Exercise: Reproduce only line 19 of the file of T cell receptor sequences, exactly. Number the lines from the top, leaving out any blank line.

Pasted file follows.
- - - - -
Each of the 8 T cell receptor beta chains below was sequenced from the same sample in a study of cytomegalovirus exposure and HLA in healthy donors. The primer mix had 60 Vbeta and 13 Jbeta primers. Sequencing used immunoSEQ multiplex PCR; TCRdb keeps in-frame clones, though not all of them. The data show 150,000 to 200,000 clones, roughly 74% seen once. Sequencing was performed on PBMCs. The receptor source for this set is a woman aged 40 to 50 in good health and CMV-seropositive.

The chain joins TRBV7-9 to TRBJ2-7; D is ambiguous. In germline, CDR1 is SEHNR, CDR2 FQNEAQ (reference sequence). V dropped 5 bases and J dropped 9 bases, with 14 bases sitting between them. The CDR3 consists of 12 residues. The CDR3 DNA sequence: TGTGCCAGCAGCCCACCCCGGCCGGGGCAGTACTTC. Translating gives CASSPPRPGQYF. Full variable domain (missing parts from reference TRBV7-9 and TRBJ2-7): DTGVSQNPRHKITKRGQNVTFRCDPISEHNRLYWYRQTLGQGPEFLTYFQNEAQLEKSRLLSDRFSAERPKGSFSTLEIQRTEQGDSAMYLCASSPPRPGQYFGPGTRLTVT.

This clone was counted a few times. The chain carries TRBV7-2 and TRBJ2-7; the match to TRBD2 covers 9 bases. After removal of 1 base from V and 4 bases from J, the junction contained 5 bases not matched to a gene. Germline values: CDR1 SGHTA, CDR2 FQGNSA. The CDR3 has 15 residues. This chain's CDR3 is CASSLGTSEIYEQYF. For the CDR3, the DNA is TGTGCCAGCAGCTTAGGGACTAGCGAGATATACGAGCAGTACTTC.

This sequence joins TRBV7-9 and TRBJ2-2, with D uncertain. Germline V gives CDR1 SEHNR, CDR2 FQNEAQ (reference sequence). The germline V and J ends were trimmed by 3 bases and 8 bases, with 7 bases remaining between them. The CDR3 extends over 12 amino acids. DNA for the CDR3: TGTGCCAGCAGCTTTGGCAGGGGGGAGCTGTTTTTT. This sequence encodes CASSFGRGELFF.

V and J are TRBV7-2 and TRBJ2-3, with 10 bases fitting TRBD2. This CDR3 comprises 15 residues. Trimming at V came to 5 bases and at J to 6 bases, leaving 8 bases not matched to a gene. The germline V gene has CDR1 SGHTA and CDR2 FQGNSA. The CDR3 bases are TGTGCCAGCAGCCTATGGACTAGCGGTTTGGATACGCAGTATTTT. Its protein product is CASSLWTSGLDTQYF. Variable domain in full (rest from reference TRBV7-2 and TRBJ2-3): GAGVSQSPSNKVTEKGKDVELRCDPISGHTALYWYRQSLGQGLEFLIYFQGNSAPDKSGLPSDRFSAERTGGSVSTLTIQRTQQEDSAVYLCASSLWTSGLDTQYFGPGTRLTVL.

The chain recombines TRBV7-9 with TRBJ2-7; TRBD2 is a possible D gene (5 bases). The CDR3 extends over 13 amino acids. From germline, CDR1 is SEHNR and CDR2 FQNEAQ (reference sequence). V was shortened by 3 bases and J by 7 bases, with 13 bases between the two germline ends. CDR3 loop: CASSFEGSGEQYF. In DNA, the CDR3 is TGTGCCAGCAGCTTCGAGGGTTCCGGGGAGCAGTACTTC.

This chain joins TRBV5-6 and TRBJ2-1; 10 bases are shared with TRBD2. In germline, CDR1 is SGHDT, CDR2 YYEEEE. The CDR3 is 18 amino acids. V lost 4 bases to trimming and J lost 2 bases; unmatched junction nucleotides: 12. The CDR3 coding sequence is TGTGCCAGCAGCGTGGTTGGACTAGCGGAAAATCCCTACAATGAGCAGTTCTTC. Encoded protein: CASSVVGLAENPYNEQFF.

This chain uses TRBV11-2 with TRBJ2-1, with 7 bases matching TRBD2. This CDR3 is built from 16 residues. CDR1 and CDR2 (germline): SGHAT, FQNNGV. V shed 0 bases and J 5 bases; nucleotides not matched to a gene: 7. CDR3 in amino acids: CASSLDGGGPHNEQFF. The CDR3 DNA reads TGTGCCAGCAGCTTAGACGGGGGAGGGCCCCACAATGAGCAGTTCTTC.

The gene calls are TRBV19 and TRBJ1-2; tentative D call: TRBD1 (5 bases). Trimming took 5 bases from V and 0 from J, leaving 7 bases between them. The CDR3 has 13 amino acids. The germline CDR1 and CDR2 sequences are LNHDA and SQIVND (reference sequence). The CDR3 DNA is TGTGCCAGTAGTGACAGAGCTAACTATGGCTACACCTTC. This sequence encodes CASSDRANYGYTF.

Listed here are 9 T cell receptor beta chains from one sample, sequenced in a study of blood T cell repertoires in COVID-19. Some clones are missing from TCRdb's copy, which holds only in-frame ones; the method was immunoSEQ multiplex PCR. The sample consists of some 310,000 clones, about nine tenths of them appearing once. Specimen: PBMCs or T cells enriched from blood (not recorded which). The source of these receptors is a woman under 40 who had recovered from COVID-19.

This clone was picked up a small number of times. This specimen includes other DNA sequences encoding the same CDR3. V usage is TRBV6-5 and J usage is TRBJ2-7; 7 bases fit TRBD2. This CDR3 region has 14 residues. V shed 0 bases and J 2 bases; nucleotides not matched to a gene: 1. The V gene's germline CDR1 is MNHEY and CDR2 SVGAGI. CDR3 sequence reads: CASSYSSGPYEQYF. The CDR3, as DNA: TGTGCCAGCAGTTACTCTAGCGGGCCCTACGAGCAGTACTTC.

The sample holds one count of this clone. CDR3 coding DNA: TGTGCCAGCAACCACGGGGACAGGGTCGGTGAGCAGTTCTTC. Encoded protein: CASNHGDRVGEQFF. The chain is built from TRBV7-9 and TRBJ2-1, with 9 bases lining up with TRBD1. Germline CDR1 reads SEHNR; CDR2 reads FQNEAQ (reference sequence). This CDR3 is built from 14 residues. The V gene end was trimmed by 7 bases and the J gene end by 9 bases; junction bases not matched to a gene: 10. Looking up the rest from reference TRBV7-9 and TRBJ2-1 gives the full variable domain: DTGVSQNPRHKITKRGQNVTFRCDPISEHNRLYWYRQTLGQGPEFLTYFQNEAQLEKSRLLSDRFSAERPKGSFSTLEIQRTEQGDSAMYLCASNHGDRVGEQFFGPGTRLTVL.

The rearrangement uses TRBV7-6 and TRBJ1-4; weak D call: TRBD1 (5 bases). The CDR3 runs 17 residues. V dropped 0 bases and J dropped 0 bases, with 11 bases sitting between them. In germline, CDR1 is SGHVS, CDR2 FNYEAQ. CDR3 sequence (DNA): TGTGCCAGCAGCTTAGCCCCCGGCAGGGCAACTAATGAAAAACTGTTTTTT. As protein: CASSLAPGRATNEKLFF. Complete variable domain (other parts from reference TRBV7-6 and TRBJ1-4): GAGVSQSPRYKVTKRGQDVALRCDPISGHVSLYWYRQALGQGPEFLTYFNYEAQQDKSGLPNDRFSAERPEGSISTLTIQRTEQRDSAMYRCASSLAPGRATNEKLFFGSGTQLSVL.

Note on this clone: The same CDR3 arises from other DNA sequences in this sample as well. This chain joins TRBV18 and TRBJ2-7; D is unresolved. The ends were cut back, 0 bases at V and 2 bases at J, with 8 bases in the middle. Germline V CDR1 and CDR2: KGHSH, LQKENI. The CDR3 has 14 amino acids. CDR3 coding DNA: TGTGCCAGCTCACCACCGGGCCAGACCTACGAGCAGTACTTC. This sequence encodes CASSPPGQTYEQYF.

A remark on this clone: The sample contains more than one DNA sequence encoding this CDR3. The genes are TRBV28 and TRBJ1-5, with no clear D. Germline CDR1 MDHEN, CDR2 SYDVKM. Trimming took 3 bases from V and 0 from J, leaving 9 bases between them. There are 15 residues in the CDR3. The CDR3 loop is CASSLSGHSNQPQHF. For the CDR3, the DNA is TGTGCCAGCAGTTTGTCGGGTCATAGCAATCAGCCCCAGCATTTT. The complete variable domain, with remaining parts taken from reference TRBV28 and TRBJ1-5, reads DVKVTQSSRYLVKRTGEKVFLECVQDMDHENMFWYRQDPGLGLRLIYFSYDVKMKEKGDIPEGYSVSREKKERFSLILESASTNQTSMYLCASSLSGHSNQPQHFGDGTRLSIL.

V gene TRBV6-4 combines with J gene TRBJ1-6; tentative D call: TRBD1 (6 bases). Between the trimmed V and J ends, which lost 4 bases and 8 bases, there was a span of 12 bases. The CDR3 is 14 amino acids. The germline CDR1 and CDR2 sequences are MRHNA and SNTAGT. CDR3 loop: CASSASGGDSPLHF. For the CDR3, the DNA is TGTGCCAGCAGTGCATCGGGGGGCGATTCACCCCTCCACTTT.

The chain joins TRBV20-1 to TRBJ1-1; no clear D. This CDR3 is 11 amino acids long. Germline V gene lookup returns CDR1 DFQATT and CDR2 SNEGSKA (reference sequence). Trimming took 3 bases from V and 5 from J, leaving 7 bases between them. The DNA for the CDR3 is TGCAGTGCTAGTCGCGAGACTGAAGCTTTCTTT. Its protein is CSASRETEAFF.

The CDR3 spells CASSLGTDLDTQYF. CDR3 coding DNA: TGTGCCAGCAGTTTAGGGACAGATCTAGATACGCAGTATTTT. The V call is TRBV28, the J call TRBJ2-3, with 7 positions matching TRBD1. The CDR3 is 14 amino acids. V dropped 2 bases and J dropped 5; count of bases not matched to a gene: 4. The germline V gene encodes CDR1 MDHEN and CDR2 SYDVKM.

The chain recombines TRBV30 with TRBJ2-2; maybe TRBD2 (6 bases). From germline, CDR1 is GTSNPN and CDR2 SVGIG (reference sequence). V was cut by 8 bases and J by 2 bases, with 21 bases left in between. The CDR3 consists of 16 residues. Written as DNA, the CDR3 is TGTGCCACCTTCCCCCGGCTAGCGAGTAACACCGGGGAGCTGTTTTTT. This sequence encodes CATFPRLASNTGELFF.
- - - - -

The chain recombines TRBV30 with TRBJ2-2; maybe TRBD2 (6 bases). From germline, CDR1 is GTSNPN and CDR2 SVGIG (reference sequence). V was cut by 8 bases and J by 2 bases, with 21 bases left in between. The CDR3 consists of 16 residues. Written as DNA, the CDR3 is TGTGCCACCTTCCCCCGGCTAGCGAGTAACACCGGGGAGCTGTTTTTT. This sequence encodes CATFPRLASNTGELFF.